The Olympus 10×50 DPS II is a porro prism budget pair of Binoculars. Its low cost and easy availability have made it a popular choice among birders. I have had mine for nearly 3 years now and have used it in almost every type of birding situation. Read on to find out if this pair of bins if for you!
Build Quality and Handling: The Olympus 10X50 sits in the heavyweight category among binoculars, weighing in at nearly 900g. However, it feels quite solid in hand and mine has survived more than a few bumps and falls!
The fairly large physical size is a plus point for me as I have large hands. However, those with smaller hands may find it difficult to hold the bins steadily or access the focusing wheel. Holding it steady by the way, is easier said than done. Though the magnification of 10X has been helpful in picking out birds in the field, it does tend to cause shake and jitter. This happens especially so when there is a rarity in the distance and my hands are shaking with excitement!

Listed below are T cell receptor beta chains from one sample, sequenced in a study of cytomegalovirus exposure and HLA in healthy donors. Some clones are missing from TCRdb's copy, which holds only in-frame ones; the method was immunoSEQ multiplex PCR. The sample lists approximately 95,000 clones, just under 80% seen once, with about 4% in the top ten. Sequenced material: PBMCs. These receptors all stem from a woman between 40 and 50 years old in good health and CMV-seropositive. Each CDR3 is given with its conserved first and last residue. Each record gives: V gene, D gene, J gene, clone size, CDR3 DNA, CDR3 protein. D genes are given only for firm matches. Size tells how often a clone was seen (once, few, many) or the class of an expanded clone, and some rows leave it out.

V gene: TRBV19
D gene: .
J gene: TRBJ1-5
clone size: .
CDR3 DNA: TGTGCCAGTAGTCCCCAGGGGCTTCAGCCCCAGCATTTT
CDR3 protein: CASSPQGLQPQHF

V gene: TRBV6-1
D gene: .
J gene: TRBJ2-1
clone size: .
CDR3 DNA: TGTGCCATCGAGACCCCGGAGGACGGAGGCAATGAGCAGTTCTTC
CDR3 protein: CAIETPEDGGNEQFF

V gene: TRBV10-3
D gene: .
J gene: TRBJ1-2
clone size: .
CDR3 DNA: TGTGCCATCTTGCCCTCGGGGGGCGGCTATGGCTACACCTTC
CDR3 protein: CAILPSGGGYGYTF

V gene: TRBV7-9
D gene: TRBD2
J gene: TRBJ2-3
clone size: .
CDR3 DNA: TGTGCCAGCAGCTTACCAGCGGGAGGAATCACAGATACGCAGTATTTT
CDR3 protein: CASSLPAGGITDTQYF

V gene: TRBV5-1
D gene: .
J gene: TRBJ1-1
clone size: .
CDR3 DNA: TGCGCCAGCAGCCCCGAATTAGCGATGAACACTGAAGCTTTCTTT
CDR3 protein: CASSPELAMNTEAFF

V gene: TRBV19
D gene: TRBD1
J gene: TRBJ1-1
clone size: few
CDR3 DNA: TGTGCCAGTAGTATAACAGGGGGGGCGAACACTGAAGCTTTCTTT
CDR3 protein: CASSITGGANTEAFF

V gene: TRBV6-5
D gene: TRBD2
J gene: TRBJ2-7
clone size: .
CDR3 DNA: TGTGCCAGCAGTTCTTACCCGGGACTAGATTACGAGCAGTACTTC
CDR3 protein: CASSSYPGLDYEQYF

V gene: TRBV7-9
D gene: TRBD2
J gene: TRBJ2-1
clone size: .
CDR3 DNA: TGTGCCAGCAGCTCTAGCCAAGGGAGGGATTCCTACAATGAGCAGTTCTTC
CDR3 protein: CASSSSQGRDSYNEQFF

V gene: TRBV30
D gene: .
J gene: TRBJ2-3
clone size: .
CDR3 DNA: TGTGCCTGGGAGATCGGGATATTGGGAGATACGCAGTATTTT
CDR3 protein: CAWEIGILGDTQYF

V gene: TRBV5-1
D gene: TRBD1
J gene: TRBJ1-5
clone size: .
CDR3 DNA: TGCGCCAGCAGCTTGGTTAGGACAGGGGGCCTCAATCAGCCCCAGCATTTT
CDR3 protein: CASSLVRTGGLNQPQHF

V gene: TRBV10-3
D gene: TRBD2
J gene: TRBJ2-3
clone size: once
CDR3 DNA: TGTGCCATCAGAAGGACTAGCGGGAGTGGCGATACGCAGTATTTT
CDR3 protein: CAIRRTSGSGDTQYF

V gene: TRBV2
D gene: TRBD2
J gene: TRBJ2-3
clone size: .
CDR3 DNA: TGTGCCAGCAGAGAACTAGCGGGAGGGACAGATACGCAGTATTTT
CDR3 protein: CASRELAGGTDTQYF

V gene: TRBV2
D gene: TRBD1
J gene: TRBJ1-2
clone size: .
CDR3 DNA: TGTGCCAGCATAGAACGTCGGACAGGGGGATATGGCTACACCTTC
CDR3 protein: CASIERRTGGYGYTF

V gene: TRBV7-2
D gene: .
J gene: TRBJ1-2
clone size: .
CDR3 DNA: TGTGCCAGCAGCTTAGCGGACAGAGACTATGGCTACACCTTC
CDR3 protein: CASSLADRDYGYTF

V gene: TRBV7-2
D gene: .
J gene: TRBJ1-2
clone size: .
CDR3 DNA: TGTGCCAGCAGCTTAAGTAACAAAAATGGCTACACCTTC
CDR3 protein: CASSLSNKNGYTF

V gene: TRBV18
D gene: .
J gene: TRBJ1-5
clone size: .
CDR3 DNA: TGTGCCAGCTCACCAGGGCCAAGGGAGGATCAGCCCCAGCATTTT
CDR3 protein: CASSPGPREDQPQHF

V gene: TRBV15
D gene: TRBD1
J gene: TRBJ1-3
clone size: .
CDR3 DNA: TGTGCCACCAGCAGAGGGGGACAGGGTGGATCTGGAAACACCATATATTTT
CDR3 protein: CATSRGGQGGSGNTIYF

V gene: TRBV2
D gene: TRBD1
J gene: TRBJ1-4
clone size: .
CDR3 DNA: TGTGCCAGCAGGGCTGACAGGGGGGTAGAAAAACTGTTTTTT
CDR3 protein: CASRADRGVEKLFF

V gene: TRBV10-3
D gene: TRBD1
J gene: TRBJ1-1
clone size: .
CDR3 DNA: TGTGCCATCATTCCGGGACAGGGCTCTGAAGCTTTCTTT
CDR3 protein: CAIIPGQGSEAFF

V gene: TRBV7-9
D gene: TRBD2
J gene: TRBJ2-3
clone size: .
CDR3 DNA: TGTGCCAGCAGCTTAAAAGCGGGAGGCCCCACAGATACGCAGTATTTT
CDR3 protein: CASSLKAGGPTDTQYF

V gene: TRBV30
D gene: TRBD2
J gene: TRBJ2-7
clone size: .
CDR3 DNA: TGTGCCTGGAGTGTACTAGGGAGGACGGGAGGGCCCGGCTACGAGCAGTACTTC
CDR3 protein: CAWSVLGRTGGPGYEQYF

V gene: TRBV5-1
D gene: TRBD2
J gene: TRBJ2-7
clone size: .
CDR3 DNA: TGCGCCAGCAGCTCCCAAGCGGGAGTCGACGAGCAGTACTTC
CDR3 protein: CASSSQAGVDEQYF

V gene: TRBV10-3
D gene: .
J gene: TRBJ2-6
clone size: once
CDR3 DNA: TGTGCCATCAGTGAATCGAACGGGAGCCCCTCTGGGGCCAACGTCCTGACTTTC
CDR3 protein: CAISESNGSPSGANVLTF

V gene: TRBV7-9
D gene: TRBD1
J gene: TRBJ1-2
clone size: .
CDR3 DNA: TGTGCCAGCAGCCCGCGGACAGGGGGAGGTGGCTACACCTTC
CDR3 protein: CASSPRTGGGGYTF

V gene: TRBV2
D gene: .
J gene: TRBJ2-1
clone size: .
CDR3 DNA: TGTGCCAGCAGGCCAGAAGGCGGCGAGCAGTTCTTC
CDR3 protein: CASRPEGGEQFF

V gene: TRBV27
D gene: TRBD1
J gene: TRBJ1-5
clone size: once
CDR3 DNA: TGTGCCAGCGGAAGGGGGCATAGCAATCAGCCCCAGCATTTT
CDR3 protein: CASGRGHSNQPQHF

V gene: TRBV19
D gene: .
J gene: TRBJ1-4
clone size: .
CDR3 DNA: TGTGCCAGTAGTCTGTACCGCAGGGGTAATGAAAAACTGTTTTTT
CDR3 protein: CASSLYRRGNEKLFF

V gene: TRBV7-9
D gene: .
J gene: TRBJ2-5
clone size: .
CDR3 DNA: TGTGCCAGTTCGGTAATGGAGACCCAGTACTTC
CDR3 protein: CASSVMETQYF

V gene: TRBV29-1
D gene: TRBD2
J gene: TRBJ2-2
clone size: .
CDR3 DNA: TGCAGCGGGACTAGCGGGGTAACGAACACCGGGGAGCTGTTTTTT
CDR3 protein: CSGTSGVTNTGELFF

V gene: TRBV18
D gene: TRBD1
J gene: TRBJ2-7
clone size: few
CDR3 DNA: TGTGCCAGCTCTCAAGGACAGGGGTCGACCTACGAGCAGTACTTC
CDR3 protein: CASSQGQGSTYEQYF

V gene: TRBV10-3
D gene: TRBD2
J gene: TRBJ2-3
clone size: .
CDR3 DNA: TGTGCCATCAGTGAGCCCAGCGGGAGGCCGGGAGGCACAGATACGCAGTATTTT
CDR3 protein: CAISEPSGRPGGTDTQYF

Performance in the Field: Having taken these binoculars through the vast grasslands of Kaziranga, the hill forests of Shillong, the reedbeds around the Yamuna, the wetlands at Sultanpur and Basai I can say that its performance has been quite impressive. There are countless birds that I would have missed had I been using more generic 8X binoculars.
On the other hand, there are a few shortcomings. Optical quality is not great off center. In fact it is quite blurry around the edges. The high magnification makes it hard to catch fast moving subjects like Swallows in flight. The minimum focusing distance is about 18 feet…though it’s not much of an issue for me as I’d rather have my camera out for such close birds. Another drawback of a high magnification is the effort required to obtain sharp focus. It does take a while to rotate the wheel from one extreme to the other.
These binoculars really shine when used for a distant, stationary subject in most lighting conditions. The porro prism design gives it a fairly wide field of view and the subject is very sharp indeed when placed at the center.
Verdict: The Olympus 10X50 is a highly affordable pairs of bins that give you a real bang for the buck. Go for it if:
1.) You bird mostly in wetlands, grasslands, open forest and want to use it for distant subjects
2.) Have large hands and don’t mind the weight
However, do consider other binoculars if you want good views of relatively close and fast moving warblers, birds in flight or fidgety birds of dense forest.